Treasury to hire BCG for GM/Chrysler

The Treasury is looking to hire BCG to assist with the plan for GM and Chrysler going forward. This is bound to spark outrage mostly because of the fees (up to $7MM) and also the feeling that the government is once again looking to pad the pockets of those capitalist fatcats.

However, we view this as a positive sign. The government is showing serious signs of wanting to ACTUALLY fix the problem effectively. Leaving aside politics, this is a marked difference from the Bush administration which had a penchant to appoint unqualified idiots to positions, solely based on their pre-campaign proximity to the power base. Obama & Co. have moved away from the mindset that the Federal gov't is their private treehouse and towards a results-oriented approach. This has been evident in a number of actions including the (failed) hiring of Nancy Killefer, keeping on Robert Gates as SecDef, and now this. By showing that they are willing to swallow their ego and ask (and pay) for outside help, this is encouraging news that GM/Chrysler may not continue to be a cash sinkhole indefinitely.

Aside from their horrible hunter-green color scheme, BCG is a solid choice to execute this project. There is a valid argument to be had about the effectiveness of the management consulting industry as a whole, and whether there was a better alternative (Treasury guys, existing GM/Chrysler strategy groups) but this strikes us as situation where the government made a likely unpopular decision that they believe will lead to the best outcome. The only real criticism we have is that the Treasury should have at least negotiated the fees a little. At a time like this, BCG's auto practice must be desperate for work and would certainly have done it for a lot less (especially given the marquee nature of the assignment).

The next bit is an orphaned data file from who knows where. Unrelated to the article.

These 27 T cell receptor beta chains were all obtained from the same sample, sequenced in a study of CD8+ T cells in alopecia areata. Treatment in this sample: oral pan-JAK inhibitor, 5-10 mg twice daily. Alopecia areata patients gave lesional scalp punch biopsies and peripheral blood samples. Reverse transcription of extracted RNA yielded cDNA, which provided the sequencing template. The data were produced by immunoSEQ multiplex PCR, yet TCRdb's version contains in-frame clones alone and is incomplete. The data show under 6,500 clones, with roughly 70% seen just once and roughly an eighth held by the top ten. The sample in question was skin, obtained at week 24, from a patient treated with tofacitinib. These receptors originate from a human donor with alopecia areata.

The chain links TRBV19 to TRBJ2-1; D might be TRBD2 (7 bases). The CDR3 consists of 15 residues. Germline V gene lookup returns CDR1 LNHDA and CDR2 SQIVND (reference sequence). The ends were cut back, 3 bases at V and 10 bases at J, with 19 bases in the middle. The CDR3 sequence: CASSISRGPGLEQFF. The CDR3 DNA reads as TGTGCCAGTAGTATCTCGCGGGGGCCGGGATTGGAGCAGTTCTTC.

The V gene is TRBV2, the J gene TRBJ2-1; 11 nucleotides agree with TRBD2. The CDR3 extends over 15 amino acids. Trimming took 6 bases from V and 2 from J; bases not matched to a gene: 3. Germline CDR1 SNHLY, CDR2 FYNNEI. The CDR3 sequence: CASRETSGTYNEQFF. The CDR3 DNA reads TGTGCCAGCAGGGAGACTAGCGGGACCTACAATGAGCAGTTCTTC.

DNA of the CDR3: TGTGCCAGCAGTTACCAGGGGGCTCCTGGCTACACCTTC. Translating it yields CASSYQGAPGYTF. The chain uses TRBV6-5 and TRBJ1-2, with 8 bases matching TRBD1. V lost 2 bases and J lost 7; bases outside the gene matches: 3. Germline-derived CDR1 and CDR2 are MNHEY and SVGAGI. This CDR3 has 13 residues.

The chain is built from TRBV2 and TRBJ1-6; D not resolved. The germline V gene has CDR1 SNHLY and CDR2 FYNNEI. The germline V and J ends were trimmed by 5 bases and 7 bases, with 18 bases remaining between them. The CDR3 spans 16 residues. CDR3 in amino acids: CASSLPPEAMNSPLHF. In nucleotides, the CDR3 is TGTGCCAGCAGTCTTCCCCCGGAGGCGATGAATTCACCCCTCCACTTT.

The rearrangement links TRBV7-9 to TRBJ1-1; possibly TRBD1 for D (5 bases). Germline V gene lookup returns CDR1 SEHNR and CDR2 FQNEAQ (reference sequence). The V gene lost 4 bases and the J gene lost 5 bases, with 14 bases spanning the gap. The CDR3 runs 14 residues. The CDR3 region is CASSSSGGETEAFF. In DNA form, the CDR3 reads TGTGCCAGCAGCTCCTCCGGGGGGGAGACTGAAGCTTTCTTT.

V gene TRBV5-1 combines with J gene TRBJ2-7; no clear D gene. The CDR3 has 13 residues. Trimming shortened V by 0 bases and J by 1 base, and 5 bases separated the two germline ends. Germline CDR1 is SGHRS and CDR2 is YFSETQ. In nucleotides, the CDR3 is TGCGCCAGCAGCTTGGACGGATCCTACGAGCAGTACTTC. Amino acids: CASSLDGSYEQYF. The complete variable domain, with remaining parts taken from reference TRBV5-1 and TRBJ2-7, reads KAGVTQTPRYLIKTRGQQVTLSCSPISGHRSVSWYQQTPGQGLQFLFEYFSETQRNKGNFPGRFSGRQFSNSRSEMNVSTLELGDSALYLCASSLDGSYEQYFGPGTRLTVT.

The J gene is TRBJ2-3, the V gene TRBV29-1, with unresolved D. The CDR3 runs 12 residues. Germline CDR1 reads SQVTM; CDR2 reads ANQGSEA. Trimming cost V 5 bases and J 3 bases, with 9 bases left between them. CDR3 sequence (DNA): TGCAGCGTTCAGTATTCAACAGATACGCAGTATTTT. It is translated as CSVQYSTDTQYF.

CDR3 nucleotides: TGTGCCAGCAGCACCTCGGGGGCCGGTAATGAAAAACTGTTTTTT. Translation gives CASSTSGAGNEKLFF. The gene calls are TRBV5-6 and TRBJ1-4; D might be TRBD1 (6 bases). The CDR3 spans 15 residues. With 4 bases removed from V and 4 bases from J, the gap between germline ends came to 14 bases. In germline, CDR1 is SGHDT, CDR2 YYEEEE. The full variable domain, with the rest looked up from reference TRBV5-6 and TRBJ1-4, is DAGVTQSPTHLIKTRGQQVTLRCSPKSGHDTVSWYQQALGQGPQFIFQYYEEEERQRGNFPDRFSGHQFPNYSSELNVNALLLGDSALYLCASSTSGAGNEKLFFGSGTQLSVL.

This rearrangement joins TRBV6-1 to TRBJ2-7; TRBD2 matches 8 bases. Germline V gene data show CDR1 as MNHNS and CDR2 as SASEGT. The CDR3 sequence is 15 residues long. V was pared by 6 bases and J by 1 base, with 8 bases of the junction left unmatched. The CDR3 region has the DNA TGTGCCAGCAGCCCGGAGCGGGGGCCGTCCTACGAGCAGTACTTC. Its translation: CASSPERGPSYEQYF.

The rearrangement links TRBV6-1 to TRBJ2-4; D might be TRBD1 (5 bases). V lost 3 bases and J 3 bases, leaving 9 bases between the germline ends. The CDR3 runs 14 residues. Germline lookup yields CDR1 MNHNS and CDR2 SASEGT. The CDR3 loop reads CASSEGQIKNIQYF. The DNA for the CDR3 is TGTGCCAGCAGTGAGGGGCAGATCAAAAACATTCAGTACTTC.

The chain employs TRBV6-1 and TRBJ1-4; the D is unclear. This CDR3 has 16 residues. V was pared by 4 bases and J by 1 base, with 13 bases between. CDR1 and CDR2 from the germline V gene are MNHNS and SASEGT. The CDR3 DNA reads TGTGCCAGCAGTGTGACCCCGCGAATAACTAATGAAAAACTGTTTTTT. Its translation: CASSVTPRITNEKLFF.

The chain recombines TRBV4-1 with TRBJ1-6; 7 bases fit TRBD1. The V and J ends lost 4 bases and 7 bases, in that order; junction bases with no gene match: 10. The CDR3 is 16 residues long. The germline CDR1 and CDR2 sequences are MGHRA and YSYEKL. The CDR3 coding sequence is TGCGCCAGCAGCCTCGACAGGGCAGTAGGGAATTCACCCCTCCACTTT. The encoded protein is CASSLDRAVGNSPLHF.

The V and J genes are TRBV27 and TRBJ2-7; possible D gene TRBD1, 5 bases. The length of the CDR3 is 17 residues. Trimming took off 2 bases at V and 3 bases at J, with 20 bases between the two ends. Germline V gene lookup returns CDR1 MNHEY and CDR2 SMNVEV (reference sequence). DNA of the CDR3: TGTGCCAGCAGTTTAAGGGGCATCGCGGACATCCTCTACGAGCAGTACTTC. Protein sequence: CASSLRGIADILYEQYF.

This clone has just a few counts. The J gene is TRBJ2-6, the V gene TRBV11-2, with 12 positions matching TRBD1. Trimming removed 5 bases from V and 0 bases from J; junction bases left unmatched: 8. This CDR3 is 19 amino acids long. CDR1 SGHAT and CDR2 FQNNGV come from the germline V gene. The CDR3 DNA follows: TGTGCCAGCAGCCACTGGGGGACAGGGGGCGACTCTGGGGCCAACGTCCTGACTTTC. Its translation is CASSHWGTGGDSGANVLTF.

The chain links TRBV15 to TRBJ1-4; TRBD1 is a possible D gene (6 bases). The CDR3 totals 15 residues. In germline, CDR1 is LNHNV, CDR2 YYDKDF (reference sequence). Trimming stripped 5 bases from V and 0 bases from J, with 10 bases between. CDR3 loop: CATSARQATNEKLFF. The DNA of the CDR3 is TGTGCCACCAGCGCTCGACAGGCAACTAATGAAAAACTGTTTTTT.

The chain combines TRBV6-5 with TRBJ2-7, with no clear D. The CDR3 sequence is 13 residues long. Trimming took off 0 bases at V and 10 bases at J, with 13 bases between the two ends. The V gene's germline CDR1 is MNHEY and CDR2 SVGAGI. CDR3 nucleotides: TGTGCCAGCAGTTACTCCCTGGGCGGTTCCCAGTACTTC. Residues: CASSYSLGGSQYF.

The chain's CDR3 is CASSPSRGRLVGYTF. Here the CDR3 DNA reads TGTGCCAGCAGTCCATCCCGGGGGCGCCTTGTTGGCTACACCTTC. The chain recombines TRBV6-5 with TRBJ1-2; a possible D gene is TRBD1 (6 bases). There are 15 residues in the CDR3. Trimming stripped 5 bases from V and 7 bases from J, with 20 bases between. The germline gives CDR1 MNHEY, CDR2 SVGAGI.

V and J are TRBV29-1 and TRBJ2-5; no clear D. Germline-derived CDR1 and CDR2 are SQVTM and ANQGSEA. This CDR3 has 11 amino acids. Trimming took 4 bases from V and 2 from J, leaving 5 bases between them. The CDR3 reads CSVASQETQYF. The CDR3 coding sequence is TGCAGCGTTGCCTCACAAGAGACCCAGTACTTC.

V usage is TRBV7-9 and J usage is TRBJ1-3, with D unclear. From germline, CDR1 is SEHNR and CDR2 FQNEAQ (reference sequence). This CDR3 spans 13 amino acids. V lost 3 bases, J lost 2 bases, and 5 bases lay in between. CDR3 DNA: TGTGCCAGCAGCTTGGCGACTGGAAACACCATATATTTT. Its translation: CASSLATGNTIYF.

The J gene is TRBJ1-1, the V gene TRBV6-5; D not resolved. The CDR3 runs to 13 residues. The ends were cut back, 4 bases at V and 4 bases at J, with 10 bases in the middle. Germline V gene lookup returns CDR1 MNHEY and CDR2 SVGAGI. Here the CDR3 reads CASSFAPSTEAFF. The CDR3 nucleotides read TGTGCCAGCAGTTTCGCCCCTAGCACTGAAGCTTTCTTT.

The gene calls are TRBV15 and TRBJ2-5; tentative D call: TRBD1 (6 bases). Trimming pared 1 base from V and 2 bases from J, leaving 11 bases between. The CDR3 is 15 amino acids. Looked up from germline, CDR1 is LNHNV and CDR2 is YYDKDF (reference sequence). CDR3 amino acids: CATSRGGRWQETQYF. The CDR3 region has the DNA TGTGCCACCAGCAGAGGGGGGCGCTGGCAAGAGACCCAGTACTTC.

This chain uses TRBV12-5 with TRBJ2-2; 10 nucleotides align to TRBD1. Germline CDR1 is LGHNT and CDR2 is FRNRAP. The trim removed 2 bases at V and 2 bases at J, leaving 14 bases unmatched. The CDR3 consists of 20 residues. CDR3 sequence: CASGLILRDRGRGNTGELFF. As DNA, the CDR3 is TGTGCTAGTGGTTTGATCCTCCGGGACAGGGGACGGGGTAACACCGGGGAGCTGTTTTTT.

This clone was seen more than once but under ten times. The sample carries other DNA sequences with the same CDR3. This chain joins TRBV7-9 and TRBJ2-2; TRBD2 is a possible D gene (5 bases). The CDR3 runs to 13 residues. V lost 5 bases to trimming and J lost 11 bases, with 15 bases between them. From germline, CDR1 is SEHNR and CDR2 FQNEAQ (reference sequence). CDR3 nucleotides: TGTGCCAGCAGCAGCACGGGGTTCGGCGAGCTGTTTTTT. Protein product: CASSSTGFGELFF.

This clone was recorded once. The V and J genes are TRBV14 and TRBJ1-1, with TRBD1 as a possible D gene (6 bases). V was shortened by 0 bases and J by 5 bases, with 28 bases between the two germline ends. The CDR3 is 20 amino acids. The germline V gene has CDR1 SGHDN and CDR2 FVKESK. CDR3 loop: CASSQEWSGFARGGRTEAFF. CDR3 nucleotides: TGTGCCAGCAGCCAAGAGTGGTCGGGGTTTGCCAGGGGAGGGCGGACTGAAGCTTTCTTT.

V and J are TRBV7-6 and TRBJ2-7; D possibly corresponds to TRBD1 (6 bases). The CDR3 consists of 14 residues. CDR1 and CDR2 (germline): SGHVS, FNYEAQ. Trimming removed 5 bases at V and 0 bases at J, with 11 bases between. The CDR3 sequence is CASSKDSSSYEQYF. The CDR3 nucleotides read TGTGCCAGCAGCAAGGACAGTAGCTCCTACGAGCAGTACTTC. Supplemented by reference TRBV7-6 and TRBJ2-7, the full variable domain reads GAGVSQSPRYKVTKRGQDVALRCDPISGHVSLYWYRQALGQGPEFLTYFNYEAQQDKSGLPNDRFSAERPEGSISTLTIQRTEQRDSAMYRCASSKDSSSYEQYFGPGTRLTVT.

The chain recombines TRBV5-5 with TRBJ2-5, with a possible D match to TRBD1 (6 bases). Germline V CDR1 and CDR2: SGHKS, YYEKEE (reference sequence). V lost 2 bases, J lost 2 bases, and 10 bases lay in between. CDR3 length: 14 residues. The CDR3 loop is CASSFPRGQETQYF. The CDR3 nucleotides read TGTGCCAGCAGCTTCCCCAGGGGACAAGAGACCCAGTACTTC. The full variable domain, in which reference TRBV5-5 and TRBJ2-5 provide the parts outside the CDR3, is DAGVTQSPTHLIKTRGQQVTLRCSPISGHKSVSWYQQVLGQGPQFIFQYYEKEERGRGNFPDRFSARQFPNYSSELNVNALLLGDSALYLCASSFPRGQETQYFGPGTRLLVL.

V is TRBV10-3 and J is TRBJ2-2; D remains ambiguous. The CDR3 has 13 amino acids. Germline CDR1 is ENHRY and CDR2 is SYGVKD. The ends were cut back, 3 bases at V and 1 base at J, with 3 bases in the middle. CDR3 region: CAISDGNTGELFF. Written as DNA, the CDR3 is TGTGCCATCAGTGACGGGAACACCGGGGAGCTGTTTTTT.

Sphere: Related Content

Frontrunning: April 10

  • Fed tells banks not to divulge results of "stress test" ahead of earnings (Bloomberg)[question: which exactly SEC regulation is being trampled by this directive?]
  • Surprise, surprise: Goldman to seek multi-billion stock offering (WSJ) [how many more banks will offer equity ahead of earnings, and ahead of stress test results?]
  • Game of credit cost smoke and mirrors at wells fargo (Housing Wire)
  • It's do or die time for world's number 2 economy (Bloomberg)
  • Paul Krugman: Making banking boring (NYT)
  • The vanishing social security surplus (Angry Bear)
  • Equity investors are whistling in the dark (The Economist)
  • Is Arthur Sulzberger right for the Times (Vanity Fair)
  • Corporate bonds as a directional predictor (WSJ, hat tip David)
  • Socialism has failed, capitalism is bankrupt. What comes next? (Guardian)
  • Charts: Japan as a model for the US and China (Nomura, hat tip David)
Sphere: Related Content

Thursday, April 9, 2009

Deja Vu Quantology

Attached is a chart I will discuss tomorrow... For those in the know I would love to hear your thoughts.

(Sleepless nights for Jim Simmons?)
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Mutual Funds Report $11.9 Billion In Inflows For Week Of April 8: Throwing Fuel Into The Rally

Trim Tabs has released its weekly mutual fund flow data: the company estimates that all equity mutual funds posted an inflow of $11.9 billion in the week ended Wednesday, April 8, versus a revised inflow of $3.0 billion in the previous week.

Equity funds that invest primarily in U.S. stocks posted an inflow of $11.1 billion, versus a revised inflow of $2.7 billion in the previous week. Equity funds that invest primarily in non-U.S. stocks had an inflow of $844 million, versus a revised inflow of $287 million in the previous week. In addition, bond funds had an inflow of $1.7 billion, versus a revised inflow of $6.8 billion in the previous week, and hybrid funds had an inflow of $361 million, versus a revised inflow of $409 million in the previous week.